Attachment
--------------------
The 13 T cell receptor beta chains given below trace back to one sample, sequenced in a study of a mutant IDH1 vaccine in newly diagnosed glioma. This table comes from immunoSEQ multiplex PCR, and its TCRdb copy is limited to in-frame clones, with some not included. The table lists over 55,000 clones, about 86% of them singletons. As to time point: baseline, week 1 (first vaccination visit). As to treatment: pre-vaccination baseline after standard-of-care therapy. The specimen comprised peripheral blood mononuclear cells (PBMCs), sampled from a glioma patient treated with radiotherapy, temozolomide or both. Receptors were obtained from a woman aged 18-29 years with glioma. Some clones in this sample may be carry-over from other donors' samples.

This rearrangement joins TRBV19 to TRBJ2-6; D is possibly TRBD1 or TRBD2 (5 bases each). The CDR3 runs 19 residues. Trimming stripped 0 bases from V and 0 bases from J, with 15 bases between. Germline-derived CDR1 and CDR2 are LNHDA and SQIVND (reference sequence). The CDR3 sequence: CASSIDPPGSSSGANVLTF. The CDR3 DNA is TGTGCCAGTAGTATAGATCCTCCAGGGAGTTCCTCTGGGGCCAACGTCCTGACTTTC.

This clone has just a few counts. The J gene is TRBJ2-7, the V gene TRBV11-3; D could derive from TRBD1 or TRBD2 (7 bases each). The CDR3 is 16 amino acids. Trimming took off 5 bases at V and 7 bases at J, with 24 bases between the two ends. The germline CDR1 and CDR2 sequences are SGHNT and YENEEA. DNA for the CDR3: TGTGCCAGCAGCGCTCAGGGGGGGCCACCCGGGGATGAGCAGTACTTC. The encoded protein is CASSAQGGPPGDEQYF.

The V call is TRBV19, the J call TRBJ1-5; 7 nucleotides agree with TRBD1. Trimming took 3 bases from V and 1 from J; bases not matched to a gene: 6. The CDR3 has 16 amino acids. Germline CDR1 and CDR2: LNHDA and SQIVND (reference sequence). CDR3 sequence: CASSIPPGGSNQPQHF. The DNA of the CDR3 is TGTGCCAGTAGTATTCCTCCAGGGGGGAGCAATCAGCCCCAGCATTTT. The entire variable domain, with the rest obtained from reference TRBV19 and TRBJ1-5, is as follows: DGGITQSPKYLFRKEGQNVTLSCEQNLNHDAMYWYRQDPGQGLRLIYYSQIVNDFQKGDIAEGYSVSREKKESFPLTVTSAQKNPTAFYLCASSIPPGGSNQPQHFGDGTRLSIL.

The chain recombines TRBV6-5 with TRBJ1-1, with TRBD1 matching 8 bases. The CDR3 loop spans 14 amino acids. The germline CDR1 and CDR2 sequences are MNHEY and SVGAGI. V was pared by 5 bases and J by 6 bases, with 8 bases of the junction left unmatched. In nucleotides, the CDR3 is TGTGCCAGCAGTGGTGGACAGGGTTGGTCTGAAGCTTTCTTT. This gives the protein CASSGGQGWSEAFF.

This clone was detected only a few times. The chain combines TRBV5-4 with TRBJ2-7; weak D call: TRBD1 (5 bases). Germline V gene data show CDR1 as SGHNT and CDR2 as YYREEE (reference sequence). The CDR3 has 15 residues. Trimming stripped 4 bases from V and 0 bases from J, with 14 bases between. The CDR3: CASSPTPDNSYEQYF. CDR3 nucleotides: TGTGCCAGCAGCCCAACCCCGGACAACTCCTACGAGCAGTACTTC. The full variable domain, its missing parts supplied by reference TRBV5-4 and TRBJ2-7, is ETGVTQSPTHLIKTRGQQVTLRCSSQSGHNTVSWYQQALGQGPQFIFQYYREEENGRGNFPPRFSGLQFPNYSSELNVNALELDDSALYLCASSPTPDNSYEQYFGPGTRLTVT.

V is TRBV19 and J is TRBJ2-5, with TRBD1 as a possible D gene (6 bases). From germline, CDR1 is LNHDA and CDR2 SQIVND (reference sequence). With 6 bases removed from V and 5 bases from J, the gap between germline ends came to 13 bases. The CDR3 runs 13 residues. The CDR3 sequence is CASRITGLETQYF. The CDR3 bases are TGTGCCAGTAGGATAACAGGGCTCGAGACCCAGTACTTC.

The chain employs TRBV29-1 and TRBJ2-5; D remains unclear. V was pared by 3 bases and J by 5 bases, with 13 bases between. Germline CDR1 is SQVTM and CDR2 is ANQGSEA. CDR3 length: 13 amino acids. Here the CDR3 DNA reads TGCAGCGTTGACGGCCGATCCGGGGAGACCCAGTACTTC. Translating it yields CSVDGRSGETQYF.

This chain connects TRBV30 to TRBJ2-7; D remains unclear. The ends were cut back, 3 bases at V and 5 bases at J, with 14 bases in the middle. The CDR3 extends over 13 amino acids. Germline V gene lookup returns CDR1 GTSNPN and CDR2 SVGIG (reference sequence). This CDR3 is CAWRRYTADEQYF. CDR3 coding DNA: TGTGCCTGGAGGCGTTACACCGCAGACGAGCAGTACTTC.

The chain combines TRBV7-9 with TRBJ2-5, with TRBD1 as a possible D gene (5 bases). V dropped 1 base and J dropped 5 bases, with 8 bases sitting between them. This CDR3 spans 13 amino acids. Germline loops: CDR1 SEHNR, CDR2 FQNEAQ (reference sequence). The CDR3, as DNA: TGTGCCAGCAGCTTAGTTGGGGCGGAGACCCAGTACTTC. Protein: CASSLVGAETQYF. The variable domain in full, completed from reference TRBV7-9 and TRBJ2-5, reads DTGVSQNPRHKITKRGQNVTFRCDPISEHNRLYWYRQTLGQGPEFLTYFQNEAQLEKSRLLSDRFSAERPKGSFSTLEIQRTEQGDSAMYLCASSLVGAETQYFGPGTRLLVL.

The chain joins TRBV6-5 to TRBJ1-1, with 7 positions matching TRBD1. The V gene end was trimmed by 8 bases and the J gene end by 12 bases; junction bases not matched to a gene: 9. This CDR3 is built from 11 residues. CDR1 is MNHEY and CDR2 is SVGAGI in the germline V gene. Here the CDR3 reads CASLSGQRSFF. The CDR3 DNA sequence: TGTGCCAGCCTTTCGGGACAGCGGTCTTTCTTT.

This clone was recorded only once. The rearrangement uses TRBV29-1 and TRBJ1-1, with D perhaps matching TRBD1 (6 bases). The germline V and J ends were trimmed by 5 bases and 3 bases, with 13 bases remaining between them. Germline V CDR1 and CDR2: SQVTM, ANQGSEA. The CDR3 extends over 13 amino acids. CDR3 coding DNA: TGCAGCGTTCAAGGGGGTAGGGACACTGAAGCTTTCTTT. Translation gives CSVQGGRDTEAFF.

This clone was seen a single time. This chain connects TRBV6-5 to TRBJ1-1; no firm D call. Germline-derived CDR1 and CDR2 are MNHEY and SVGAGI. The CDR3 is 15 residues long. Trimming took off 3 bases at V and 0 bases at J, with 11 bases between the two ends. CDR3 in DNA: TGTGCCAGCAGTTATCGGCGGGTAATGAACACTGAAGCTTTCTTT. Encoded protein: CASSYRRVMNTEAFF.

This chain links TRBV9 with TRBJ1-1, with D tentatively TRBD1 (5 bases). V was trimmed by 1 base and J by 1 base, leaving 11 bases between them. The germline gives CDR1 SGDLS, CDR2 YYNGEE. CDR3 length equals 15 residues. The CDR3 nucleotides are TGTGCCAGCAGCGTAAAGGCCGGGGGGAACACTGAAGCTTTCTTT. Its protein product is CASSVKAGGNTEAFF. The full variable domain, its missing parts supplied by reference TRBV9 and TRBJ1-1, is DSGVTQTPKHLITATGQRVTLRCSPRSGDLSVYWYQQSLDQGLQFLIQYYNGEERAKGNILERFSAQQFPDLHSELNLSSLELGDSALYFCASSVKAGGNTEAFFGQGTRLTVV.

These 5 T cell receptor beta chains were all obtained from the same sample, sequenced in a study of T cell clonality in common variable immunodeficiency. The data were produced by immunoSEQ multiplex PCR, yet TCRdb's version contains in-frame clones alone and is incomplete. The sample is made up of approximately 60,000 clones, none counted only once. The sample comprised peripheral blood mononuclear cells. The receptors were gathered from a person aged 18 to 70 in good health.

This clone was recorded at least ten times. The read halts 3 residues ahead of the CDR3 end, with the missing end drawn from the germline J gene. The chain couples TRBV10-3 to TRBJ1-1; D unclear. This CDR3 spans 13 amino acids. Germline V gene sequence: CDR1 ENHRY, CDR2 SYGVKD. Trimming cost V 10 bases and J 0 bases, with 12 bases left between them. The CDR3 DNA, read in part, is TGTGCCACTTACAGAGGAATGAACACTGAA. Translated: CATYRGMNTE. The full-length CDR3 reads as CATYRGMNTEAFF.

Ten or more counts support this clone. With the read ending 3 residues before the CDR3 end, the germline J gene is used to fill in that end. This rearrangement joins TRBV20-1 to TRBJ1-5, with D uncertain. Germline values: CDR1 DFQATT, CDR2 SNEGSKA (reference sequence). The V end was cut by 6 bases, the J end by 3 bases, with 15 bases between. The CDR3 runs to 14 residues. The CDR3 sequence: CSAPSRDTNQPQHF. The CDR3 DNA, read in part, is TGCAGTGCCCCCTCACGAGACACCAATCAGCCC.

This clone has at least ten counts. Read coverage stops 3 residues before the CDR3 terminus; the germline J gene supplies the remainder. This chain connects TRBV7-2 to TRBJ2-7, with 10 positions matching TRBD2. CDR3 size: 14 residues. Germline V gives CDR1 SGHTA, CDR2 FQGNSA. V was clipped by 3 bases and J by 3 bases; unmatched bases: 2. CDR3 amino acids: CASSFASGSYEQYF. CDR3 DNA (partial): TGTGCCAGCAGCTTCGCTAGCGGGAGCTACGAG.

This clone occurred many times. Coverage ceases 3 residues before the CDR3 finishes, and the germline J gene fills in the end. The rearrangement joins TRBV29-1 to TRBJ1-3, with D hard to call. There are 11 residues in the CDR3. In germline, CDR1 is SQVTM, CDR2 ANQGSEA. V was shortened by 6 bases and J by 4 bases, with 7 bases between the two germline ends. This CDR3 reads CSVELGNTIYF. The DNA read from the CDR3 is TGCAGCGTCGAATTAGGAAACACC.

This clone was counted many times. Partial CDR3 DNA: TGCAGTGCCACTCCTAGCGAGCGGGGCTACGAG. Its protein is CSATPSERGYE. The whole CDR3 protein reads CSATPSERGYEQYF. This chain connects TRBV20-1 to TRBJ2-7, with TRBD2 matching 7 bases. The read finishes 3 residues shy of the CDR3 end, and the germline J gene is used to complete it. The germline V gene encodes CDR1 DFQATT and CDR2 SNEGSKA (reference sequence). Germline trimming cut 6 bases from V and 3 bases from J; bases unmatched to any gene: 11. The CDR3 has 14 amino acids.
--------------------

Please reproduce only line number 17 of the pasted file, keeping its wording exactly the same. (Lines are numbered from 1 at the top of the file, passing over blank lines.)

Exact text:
Ten or more counts support this clone. With the read ending 3 residues before the CDR3 end, the germline J gene is used to fill in that end. This rearrangement joins TRBV20-1 to TRBJ1-5, with D uncertain. Germline values: CDR1 DFQATT, CDR2 SNEGSKA (reference sequence). The V end was cut by 6 bases, the J end by 3 bases, with 15 bases between. The CDR3 runs to 14 residues. The CDR3 sequence: CSAPSRDTNQPQHF. The CDR3 DNA, read in part, is TGCAGTGCCCCCTCACGAGACACCAATCAGCCC.